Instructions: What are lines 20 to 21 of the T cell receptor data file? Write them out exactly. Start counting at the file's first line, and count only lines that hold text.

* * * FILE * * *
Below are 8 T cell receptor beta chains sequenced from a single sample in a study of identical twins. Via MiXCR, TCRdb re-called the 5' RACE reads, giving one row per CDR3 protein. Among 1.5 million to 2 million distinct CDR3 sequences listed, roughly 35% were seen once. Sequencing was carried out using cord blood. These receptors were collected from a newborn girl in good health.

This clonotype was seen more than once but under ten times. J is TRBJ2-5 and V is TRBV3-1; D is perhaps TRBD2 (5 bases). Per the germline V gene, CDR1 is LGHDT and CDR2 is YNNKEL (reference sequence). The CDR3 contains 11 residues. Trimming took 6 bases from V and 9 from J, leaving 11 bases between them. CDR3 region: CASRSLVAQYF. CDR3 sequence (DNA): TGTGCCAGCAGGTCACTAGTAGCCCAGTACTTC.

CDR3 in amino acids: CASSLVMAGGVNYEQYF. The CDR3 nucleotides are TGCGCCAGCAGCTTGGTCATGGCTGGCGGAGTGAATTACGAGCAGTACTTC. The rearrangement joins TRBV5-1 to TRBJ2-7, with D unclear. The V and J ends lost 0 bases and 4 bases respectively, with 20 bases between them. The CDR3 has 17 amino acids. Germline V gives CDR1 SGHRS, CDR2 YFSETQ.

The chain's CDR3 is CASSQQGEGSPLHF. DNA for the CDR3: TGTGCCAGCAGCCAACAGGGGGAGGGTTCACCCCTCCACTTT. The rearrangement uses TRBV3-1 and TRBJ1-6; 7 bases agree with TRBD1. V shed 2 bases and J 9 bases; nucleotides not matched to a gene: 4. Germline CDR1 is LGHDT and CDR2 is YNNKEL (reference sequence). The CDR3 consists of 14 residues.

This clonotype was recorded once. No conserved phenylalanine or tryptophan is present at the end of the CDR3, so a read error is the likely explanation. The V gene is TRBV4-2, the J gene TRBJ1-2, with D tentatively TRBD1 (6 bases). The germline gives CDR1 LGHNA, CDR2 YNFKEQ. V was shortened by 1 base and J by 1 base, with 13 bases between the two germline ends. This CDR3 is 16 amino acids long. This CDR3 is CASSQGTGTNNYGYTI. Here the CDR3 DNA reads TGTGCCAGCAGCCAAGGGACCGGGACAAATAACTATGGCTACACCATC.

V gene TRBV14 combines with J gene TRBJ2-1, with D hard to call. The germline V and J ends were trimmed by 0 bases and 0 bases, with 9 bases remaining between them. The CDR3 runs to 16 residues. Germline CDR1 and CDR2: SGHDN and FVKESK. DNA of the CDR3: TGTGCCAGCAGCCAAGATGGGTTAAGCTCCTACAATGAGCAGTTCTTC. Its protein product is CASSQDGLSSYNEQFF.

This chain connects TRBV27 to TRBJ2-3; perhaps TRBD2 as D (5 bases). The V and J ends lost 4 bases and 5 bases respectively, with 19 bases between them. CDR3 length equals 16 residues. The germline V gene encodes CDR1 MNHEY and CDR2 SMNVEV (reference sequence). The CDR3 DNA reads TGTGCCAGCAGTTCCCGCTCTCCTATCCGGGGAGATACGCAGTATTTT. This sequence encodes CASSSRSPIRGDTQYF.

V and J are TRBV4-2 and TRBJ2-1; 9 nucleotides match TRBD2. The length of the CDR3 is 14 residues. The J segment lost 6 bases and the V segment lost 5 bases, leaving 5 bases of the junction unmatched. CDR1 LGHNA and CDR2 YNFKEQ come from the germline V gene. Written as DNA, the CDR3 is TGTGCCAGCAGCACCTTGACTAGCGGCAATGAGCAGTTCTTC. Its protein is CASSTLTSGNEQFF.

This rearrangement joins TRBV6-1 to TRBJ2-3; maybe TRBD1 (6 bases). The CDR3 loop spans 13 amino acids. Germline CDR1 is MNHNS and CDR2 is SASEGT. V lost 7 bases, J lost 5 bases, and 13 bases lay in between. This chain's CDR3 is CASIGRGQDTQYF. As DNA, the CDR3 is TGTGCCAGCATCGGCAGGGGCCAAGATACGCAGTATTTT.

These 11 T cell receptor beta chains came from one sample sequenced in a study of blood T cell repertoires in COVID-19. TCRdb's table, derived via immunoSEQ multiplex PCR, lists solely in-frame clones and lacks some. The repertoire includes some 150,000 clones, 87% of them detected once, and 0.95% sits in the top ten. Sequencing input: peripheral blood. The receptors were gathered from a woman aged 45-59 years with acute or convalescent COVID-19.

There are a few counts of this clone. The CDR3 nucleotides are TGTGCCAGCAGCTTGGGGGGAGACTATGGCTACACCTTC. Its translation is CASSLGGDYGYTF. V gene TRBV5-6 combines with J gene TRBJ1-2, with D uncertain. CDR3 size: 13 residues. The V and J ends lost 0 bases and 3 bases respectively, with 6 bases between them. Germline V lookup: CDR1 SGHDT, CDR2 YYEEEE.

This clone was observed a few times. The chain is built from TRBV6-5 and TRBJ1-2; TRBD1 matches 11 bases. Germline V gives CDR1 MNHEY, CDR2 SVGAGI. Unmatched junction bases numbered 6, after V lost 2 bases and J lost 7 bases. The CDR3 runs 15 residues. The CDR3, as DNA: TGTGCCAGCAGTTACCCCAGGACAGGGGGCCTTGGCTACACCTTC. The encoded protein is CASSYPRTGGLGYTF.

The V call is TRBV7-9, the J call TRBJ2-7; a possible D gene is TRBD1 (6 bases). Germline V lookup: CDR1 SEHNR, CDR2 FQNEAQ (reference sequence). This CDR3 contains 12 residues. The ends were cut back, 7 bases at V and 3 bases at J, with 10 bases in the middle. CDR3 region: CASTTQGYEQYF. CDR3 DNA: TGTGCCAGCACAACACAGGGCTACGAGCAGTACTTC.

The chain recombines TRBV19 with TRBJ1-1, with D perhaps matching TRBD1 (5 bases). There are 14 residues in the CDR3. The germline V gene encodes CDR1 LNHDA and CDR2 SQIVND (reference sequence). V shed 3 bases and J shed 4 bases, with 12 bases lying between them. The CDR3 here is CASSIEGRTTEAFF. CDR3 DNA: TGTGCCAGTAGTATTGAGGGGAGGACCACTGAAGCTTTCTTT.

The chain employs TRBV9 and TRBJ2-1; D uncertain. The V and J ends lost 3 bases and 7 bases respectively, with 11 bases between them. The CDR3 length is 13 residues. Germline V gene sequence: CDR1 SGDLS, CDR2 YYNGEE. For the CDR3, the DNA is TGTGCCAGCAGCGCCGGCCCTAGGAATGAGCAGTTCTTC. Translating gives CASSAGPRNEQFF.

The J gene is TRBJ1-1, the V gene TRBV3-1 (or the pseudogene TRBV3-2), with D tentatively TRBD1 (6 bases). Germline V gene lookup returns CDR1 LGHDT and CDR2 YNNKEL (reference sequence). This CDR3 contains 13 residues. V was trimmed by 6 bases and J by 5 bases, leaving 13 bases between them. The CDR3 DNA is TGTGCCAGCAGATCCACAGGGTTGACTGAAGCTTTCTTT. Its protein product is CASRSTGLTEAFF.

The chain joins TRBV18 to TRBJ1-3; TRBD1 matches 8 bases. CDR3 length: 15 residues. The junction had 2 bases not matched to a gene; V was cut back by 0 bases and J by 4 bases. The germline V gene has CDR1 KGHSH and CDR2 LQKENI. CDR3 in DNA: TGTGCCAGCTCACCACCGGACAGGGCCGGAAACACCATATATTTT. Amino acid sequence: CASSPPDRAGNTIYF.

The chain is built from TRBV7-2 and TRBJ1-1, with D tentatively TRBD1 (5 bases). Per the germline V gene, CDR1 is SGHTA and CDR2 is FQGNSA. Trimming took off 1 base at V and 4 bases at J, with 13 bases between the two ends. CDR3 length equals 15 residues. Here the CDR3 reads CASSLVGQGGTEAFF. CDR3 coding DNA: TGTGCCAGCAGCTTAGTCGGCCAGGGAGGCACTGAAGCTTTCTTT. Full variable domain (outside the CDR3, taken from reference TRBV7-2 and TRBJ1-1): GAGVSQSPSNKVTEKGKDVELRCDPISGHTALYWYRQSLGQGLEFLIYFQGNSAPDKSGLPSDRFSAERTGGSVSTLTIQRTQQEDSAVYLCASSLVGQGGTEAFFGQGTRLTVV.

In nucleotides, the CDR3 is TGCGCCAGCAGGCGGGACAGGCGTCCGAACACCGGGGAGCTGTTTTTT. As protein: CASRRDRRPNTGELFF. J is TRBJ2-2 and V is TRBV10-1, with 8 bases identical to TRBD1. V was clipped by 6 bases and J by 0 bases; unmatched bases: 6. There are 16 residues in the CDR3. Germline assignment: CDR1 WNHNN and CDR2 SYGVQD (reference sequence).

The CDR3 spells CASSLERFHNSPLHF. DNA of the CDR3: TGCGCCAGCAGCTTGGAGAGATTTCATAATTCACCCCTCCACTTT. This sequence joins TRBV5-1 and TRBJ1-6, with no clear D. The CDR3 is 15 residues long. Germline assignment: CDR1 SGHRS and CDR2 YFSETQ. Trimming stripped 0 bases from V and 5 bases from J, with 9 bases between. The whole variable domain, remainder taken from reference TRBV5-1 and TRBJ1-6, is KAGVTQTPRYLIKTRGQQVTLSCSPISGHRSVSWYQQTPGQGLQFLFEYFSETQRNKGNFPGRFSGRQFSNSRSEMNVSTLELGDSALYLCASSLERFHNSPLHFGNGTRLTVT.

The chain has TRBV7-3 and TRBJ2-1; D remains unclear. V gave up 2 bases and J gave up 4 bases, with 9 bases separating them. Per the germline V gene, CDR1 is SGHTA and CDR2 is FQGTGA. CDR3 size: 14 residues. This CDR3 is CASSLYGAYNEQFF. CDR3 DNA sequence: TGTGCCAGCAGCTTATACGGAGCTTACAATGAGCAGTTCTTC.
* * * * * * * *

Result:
The CDR3 spells CASSLERFHNSPLHF. DNA of the CDR3: TGCGCCAGCAGCTTGGAGAGATTTCATAATTCACCCCTCCACTTT. This sequence joins TRBV5-1 and TRBJ1-6, with no clear D. The CDR3 is 15 residues long. Germline assignment: CDR1 SGHRS and CDR2 YFSETQ. Trimming stripped 0 bases from V and 5 bases from J, with 9 bases between. The whole variable domain, remainder taken from reference TRBV5-1 and TRBJ1-6, is KAGVTQTPRYLIKTRGQQVTLSCSPISGHRSVSWYQQTPGQGLQFLFEYFSETQRNKGNFPGRFSGRQFSNSRSEMNVSTLELGDSALYLCASSLERFHNSPLHFGNGTRLTVT.

The chain has TRBV7-3 and TRBJ2-1; D remains unclear. V gave up 2 bases and J gave up 4 bases, with 9 bases separating them. Per the germline V gene, CDR1 is SGHTA and CDR2 is FQGTGA. CDR3 size: 14 residues. This CDR3 is CASSLYGAYNEQFF. CDR3 DNA sequence: TGTGCCAGCAGCTTATACGGAGCTTACAATGAGCAGTTCTTC.